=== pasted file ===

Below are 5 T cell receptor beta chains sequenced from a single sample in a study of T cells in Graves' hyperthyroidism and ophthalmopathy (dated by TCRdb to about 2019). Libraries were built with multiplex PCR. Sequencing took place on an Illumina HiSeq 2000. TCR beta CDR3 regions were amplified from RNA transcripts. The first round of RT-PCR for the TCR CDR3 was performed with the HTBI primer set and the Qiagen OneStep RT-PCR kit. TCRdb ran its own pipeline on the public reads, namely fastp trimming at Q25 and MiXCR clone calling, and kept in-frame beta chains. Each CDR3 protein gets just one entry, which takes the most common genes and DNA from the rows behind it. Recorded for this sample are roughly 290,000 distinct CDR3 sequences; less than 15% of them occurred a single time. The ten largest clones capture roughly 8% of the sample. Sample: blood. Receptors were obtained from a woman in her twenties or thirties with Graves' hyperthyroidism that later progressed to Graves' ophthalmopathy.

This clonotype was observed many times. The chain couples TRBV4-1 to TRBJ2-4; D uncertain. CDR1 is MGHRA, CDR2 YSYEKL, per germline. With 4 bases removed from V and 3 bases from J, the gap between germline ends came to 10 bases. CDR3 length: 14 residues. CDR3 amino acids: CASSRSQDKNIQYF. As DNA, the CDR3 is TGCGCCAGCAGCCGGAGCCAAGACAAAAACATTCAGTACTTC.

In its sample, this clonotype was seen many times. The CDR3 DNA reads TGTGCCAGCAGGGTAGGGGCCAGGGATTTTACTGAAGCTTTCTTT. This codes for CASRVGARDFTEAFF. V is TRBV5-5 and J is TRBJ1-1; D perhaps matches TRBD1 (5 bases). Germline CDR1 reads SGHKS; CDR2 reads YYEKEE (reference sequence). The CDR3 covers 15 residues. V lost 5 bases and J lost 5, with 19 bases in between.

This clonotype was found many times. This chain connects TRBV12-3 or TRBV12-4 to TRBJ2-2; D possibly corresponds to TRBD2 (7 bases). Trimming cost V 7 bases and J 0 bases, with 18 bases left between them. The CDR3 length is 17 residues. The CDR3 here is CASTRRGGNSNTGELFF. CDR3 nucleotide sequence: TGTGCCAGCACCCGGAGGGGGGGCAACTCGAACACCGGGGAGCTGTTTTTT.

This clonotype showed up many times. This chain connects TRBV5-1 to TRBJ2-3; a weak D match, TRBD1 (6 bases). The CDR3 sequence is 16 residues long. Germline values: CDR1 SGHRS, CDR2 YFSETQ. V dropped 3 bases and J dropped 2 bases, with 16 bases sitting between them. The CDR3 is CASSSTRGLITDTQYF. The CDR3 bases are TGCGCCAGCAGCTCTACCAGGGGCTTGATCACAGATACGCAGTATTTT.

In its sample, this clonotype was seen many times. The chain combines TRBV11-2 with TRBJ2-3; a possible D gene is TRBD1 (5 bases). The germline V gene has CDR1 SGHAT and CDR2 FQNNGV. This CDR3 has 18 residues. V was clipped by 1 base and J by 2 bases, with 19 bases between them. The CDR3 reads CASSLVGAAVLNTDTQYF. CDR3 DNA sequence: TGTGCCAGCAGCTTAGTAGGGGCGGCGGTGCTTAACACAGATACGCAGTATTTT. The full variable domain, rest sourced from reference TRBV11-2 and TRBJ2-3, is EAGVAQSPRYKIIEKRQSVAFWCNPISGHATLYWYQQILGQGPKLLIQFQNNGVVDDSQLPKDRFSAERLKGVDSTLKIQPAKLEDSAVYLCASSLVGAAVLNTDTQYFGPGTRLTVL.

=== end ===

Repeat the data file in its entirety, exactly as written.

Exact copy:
Below are 5 T cell receptor beta chains sequenced from a single sample in a study of T cells in Graves' hyperthyroidism and ophthalmopathy (dated by TCRdb to about 2019). Libraries were built with multiplex PCR. Sequencing took place on an Illumina HiSeq 2000. TCR beta CDR3 regions were amplified from RNA transcripts. The first round of RT-PCR for the TCR CDR3 was performed with the HTBI primer set and the Qiagen OneStep RT-PCR kit. TCRdb ran its own pipeline on the public reads, namely fastp trimming at Q25 and MiXCR clone calling, and kept in-frame beta chains. Each CDR3 protein gets just one entry, which takes the most common genes and DNA from the rows behind it. Recorded for this sample are roughly 290,000 distinct CDR3 sequences; less than 15% of them occurred a single time. The ten largest clones capture roughly 8% of the sample. Sample: blood. Receptors were obtained from a woman in her twenties or thirties with Graves' hyperthyroidism that later progressed to Graves' ophthalmopathy.

This clonotype was observed many times. The chain couples TRBV4-1 to TRBJ2-4; D uncertain. CDR1 is MGHRA, CDR2 YSYEKL, per germline. With 4 bases removed from V and 3 bases from J, the gap between germline ends came to 10 bases. CDR3 length: 14 residues. CDR3 amino acids: CASSRSQDKNIQYF. As DNA, the CDR3 is TGCGCCAGCAGCCGGAGCCAAGACAAAAACATTCAGTACTTC.

In its sample, this clonotype was seen many times. The CDR3 DNA reads TGTGCCAGCAGGGTAGGGGCCAGGGATTTTACTGAAGCTTTCTTT. This codes for CASRVGARDFTEAFF. V is TRBV5-5 and J is TRBJ1-1; D perhaps matches TRBD1 (5 bases). Germline CDR1 reads SGHKS; CDR2 reads YYEKEE (reference sequence). The CDR3 covers 15 residues. V lost 5 bases and J lost 5, with 19 bases in between.

This clonotype was found many times. This chain connects TRBV12-3 or TRBV12-4 to TRBJ2-2; D possibly corresponds to TRBD2 (7 bases). Trimming cost V 7 bases and J 0 bases, with 18 bases left between them. The CDR3 length is 17 residues. The CDR3 here is CASTRRGGNSNTGELFF. CDR3 nucleotide sequence: TGTGCCAGCACCCGGAGGGGGGGCAACTCGAACACCGGGGAGCTGTTTTTT.

This clonotype showed up many times. This chain connects TRBV5-1 to TRBJ2-3; a weak D match, TRBD1 (6 bases). The CDR3 sequence is 16 residues long. Germline values: CDR1 SGHRS, CDR2 YFSETQ. V dropped 3 bases and J dropped 2 bases, with 16 bases sitting between them. The CDR3 is CASSSTRGLITDTQYF. The CDR3 bases are TGCGCCAGCAGCTCTACCAGGGGCTTGATCACAGATACGCAGTATTTT.

In its sample, this clonotype was seen many times. The chain combines TRBV11-2 with TRBJ2-3; a possible D gene is TRBD1 (5 bases). The germline V gene has CDR1 SGHAT and CDR2 FQNNGV. This CDR3 has 18 residues. V was clipped by 1 base and J by 2 bases, with 19 bases between them. The CDR3 reads CASSLVGAAVLNTDTQYF. CDR3 DNA sequence: TGTGCCAGCAGCTTAGTAGGGGCGGCGGTGCTTAACACAGATACGCAGTATTTT. The full variable domain, rest sourced from reference TRBV11-2 and TRBJ2-3, is EAGVAQSPRYKIIEKRQSVAFWCNPISGHATLYWYQQILGQGPKLLIQFQNNGVVDDSQLPKDRFSAERLKGVDSTLKIQPAKLEDSAVYLCASSLVGAAVLNTDTQYFGPGTRLTVL.